In other respects, less easy to define, one type of shire knight was giving way to another in the late 14th and early 15th centuries, for knights by rank lost their earlier predominance to less distinguished (though not necessarily poorer or less able) men. No more than five belted knights were returned in the whole of the period 1386 to 1421, and as the years passed so they came to be allotted a smaller proportion of the Berkshire seats. Thus, between 1386 and 1397 (Sept.) the ratio of knights to those of lesser rank was 3:8 (that is, they occupied six out of the 22 places available), and on one occasion, in 1394, two knights were returned together. The ratio fell to 1:15 in the eight Parliaments of Henry IV’s reign for which returns survive, and to 1:17 in the nine of Henry V’s. Nearly all of the five knights by rank are known to have led active military careers before their earliest returns to Parliament: Sir John Kentwood’s exploits at Poitiers had been followed by further service overseas; Sir Gilbert Talbot had campaigned in France and Scotland under Edward III and Richard II; Sir Richard Adderbury II had fought in Spain; Sir Peter Bessels had seen action at sea as well as in Ireland; and although details of the military exploits of Sir William Langford have not been discovered, it may be, judging from the way he prized his armour, that the martial arts played an important part in his life. But these five were heavily outnumbered in the representation of Berkshire by men of lesser rank, who with very few exceptions (such as William Golafre, John Golafre and Robert de la Mare) apparently never bore arms on foreign campaigns, not even on Henry V’s. It was the lesser gentry who, with a group of lawyers, came to dominate the shire’s representation in Parliament. There were at least six Members trained in the law: Richard Brouns, Thomas Childrey, Laurence Drew, William Fynderne, William Perkins and William Wood I, and perhaps William Brouns made a seventh. Lawyers were elected at various times throughout the period, but of especial interest is the return of at least one member of the legal profession to each of the Parliaments summoned between 1383 and 1391, and the election of Drew and Childrey together in 1406. These last two were somewhat out of the ordinary, for Childrey, the son of a former judge, had recently acted as steward of the estates of the bishopric of Winchester, and Drew, who had begun his career as King’s attorney in the common pleas, had subsequently been assigned to Richard II’s council specifically to deal with matters of legal significance.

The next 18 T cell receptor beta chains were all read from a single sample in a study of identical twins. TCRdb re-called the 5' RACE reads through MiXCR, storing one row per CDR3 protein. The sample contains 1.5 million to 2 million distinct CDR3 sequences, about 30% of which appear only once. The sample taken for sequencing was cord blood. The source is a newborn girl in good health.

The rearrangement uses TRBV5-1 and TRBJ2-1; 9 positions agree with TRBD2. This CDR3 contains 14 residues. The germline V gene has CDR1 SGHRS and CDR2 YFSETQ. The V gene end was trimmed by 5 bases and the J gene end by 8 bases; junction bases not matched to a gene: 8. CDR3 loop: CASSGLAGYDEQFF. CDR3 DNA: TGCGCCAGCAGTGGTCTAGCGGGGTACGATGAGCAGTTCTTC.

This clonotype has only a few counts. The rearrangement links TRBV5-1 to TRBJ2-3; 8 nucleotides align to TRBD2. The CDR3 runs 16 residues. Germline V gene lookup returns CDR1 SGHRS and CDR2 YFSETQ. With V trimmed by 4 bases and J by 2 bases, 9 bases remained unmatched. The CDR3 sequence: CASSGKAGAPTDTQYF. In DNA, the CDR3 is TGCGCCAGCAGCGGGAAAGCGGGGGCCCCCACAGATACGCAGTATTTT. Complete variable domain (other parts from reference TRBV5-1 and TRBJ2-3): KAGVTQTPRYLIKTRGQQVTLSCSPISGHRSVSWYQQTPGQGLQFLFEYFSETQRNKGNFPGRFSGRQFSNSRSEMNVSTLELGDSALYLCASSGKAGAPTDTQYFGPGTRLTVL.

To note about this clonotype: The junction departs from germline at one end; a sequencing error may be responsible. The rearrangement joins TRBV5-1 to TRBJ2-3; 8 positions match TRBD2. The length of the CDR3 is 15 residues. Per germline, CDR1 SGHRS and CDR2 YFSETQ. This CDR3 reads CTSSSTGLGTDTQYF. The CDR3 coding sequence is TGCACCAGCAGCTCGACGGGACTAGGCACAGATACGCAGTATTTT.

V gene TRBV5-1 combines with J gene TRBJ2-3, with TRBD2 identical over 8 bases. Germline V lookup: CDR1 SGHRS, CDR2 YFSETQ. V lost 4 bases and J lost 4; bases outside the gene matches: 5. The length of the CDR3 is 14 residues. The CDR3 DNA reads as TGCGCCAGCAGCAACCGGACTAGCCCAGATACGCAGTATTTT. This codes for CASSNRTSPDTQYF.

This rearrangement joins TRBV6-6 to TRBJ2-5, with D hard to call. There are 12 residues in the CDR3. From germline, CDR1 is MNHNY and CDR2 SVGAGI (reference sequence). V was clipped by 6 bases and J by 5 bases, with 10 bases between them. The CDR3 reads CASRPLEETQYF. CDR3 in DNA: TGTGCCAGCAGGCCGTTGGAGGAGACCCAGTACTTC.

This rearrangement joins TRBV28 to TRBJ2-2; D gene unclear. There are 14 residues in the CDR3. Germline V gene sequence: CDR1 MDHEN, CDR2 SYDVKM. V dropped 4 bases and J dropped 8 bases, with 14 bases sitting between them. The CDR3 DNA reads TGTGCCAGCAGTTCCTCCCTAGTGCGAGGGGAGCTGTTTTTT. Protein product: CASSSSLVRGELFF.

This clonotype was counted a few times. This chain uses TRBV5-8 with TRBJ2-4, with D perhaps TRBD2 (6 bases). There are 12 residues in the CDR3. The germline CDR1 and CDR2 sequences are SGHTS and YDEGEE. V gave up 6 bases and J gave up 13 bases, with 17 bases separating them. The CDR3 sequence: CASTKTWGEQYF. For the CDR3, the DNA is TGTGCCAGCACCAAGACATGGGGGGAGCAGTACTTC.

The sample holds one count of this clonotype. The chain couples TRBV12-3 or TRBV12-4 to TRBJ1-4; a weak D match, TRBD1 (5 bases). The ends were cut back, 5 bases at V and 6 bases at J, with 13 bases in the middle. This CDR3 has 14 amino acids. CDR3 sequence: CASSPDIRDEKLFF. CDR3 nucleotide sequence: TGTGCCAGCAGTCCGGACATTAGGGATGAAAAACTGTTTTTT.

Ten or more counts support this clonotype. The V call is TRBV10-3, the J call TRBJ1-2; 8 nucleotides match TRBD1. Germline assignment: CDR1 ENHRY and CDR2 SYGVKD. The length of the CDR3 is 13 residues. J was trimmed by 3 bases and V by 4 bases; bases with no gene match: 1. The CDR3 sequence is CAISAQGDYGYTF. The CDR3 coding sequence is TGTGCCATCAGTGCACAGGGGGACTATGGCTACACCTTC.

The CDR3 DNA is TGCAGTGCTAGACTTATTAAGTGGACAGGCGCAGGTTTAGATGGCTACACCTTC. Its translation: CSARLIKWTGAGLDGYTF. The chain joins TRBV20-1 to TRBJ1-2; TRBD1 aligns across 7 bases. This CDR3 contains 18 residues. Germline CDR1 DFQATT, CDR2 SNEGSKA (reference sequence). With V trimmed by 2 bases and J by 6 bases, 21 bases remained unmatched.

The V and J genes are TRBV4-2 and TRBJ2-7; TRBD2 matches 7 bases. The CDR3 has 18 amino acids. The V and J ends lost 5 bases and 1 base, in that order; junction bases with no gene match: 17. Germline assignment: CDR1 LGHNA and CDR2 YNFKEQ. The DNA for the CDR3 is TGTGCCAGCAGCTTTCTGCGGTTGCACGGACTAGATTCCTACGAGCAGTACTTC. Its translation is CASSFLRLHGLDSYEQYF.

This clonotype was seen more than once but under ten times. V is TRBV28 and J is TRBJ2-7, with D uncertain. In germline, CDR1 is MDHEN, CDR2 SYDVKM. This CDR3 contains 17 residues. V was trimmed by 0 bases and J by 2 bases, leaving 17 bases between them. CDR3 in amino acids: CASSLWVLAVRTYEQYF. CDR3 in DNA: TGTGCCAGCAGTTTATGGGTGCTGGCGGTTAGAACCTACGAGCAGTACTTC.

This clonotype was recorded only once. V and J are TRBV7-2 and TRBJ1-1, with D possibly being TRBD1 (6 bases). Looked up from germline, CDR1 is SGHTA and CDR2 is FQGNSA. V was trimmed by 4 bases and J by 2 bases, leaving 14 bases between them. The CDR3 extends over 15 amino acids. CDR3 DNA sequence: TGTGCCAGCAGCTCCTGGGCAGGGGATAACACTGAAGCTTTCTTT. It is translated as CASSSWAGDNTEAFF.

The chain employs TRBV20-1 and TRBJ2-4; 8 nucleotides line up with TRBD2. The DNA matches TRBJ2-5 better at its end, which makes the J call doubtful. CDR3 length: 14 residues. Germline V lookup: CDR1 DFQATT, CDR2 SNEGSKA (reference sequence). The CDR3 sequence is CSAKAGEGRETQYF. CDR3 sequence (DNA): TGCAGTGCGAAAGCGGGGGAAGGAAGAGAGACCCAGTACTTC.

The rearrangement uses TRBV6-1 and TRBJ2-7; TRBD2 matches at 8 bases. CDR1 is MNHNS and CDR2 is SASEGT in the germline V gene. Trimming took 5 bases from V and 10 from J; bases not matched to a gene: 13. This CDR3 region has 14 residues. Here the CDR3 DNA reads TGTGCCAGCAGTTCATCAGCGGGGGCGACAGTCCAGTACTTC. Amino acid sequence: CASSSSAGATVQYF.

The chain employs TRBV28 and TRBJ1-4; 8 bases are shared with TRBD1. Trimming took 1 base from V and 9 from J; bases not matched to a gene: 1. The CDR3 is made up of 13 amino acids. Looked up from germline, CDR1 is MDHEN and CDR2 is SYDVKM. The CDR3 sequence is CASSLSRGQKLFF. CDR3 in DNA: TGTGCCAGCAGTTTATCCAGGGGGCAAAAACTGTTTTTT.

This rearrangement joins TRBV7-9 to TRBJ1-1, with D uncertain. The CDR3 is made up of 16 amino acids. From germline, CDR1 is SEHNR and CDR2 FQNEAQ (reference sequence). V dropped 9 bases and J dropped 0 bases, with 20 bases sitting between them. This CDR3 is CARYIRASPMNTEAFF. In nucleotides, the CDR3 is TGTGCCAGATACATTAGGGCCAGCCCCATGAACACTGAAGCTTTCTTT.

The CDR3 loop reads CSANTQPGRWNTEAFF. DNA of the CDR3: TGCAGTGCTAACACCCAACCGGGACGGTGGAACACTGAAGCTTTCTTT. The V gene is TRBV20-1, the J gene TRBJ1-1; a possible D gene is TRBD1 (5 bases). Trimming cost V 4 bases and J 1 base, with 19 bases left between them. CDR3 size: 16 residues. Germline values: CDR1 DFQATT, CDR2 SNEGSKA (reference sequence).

Almost all of the 26 shire knights of the period had some experience of local administration. A third of them (nine) served at least one term as sheriff of the joint bailiwick of Oxfordshire and Berkshire;1 and half (13) as escheator in the same area.2 John Arches discharged the duties of alnager for eight years. With just two exceptions, they all appeared on occasional royal commissions in Berkshire of one kind or another (the exceptions being John Hartington and Thomas Gloucester, although the latter had just completed a year in the escheatorship when elected to his only Parliament in 1401). A remarkably high number—as many as 18—were put on the commission of the peace in this county, and two more served as j.p.s elsewhere.3 These figures are impressive, showing how the tasks of local government were shared among a large number of men. Few did much (except for Drew and John Golafre), but many did something of note on occasion. For the majority, a seat in the Commons fell to them for the first time early in the course of their local duties; less often it came their way even before they undertook such commitments. Thus half (13) had served on occasional commissions before first securing election to Parliament; eight had already sat on the local bench; and six had held office as escheator, although only three had been made sheriff. It never happened in this period that an officiating sheriff was returned to Parliament (which would have contravened the writs of summons). In 1410, however, the county community did elect the then escheator, John Golafre, and to 18 of the 28 Parliaments for which returns survive it chose to be represented by at least one member of the Berkshire bench. (Indeed, in 1386, January 1404, 1406, April 1414 and 1417 both shire knights were currently j.p.s there.) The age of Members when they first sat for the county varied considerably, but few of them were then young men. Bessels, Richard Brouns and William Danvers were all over 50 when they first sat for Berkshire; ten others were most likely in their forties; and the rest, with the exception of Sir William Langford (who was about 28), probably in their thirties.